Georg Baselitz (born Hans-Georg Kern) born in Deutschbaselitz, Germany, in 1938.
He lives and works in Basel, Switzerland, at the Ammersee (Lake Ammer, in Upper Bavaria, Germany), and Imperia, Italy.
Works (from left to right):
Amung, Lennung, alles zusammen
Avignon dada strip
Der Papst ist in Rom
Es fallt kein Schatten
Expulsion from the Academy of Art in East Berlin in 1957 impelled Georg Baselitz to complete his studies at the Academy of Art in West Berlin. The decision proved formative. Straddling the two worlds of East and West Germany, Baselitz forged a singular “third path” that devised an alternative to both socialist realist art and nonobjective painting. In part by recuperating aspects of German Expressionist art denounced by the Nazis, Baselitz restored the human form to a central position in painting while maintaining a deep skepticism of humanist discourse in the wake of the Holocaust.
Baselitz’s earliest paintings are deeply indebted to Italian Mannerism. His elongated, leviathan figures with small heads amid battered landscapes were countermonuments to the tragedy of World War II . Living in a divided Germany, Baselitz quickly absorbed the lessons of cubism and his figures and landscapes underwent increasing fragmentation that reached an apotheosis in his complete inversion of the human form. Baselitz has since persisted in creating and displaying his works upside down, thus drawing attention to their nonobjective properties. Formal experiments ensued, with Baselitz using powerful brushwork and opaque pigments to build up his surfaces and to probe the contingencies of the figure–ground relationship.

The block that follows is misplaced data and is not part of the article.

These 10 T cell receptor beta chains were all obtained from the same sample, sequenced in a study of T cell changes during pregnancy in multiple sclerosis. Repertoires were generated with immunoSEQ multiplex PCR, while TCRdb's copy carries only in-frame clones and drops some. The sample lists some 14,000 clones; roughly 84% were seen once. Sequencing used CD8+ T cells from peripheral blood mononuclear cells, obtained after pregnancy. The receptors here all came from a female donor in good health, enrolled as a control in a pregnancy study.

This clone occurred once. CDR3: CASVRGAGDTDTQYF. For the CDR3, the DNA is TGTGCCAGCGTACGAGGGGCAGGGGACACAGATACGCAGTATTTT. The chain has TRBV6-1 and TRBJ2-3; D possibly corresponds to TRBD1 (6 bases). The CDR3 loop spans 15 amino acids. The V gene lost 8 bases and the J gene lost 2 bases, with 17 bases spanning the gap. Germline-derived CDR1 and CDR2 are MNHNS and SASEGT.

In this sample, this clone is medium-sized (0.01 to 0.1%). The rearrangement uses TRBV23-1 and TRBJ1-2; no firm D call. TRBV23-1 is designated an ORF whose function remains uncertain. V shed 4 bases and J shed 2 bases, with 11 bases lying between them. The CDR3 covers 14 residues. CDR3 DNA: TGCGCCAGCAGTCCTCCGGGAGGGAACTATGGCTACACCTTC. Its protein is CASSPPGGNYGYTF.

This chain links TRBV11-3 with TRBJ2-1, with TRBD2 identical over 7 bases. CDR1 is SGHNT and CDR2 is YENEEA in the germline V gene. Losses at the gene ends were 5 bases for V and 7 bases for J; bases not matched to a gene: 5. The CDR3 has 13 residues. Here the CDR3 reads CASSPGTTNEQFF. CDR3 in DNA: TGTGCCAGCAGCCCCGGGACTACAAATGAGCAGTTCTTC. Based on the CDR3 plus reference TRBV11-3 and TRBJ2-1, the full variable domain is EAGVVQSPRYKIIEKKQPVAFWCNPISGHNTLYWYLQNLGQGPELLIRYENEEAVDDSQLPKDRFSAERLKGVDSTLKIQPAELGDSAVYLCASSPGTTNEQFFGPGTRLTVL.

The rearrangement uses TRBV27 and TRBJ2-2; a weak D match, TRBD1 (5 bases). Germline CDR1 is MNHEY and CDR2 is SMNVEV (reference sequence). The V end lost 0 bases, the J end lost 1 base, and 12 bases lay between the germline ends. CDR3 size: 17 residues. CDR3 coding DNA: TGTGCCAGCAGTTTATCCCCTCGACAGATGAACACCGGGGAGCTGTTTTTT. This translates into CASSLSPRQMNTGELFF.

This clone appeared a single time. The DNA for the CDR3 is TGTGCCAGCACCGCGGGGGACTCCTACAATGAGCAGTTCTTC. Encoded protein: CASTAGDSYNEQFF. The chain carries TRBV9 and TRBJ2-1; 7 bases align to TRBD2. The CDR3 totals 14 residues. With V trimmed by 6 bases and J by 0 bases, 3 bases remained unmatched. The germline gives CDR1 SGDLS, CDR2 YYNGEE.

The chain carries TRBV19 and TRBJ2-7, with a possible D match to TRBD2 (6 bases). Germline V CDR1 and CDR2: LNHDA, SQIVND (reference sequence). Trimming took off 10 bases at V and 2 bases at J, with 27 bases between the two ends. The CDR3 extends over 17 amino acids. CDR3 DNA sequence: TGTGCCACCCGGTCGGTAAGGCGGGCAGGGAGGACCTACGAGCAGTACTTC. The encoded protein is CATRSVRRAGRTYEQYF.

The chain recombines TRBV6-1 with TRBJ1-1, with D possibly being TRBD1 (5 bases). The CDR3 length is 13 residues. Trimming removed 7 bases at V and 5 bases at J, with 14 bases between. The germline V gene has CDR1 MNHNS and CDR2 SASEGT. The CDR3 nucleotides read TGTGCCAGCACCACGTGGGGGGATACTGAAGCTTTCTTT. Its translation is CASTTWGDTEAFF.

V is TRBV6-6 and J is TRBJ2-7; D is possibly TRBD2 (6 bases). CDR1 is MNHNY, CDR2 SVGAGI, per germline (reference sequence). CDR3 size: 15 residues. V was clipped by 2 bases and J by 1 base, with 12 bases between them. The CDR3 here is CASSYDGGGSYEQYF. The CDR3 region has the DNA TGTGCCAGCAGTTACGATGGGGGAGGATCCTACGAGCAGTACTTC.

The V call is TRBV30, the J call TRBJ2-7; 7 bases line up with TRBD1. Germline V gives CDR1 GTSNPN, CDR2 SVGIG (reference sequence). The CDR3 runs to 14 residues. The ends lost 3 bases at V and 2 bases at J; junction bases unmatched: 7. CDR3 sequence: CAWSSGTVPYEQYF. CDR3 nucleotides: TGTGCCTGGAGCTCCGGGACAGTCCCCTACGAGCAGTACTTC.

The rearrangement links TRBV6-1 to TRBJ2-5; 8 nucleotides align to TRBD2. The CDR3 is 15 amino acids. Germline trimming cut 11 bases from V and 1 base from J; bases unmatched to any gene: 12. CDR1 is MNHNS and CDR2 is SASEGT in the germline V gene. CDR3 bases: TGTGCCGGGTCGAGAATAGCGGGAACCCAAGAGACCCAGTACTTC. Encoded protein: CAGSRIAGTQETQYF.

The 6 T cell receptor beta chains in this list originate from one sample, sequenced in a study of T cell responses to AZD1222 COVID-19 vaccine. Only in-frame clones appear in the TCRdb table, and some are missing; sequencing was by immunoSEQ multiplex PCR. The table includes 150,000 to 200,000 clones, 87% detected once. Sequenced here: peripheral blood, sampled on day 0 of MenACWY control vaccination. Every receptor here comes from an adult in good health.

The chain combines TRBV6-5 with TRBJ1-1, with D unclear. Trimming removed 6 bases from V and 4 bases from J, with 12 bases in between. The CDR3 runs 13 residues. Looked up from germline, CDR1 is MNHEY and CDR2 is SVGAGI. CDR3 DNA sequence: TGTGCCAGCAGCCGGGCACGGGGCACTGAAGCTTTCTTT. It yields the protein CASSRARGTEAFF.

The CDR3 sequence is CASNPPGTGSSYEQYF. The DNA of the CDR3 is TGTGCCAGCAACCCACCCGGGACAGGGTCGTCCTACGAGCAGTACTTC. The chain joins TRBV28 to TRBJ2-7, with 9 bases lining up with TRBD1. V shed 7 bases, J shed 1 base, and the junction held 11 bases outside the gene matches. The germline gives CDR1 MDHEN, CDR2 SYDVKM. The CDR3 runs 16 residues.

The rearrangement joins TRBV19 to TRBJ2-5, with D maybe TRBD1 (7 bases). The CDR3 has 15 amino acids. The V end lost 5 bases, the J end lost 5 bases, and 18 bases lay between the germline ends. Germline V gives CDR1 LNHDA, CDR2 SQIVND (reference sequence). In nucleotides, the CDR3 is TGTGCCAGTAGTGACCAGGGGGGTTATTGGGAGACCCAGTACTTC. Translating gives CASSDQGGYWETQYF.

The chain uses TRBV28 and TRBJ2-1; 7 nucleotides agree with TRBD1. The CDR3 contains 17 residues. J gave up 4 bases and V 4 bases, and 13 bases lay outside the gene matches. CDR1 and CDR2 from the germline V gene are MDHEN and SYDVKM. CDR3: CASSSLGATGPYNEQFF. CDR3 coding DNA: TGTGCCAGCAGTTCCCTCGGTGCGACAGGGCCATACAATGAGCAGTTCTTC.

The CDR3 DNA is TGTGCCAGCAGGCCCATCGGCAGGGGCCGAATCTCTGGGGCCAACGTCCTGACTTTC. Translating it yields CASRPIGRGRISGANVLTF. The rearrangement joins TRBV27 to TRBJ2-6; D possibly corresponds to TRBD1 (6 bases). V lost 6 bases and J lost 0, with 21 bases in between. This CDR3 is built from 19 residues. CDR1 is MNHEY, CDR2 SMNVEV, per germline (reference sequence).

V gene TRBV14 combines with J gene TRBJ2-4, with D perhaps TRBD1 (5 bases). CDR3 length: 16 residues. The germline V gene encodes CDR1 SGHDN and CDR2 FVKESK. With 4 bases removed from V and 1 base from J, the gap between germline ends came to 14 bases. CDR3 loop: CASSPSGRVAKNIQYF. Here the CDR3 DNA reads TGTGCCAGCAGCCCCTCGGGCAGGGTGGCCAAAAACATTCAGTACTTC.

In 2005, Baselitz inaugurated a series of rapidly executed paintings that reprised key figures from his earlier works. Following on his practice of fracture and inversion, reinvention moved Baselitz nearer to complete autonomy of the image. His surfaces thinned and became more transparent, complicating further still the relationship between figure and ground. In several paintings, runlets of paint rake across the surface obscuring the subjects beneath. More recent exploits invoke Willem de Kooning’s near dissolution of the human figure, while ventures in black-on-black grope at the boundaries of the visible and the almost invisible. These strains come together in Baselitz’s current series of eight self-portraits that stretch the lengths of his canvases, each nearly five meters high. The overwhelming size of these colossals nevertheless endows them with a certain frailty; these upended bodies—with their gouged eyes and throbbing red members—threaten to recede into an inky jet background. As self-portraits they are staggering examples of an artist who continues to press the limits of painting, even at his own peril.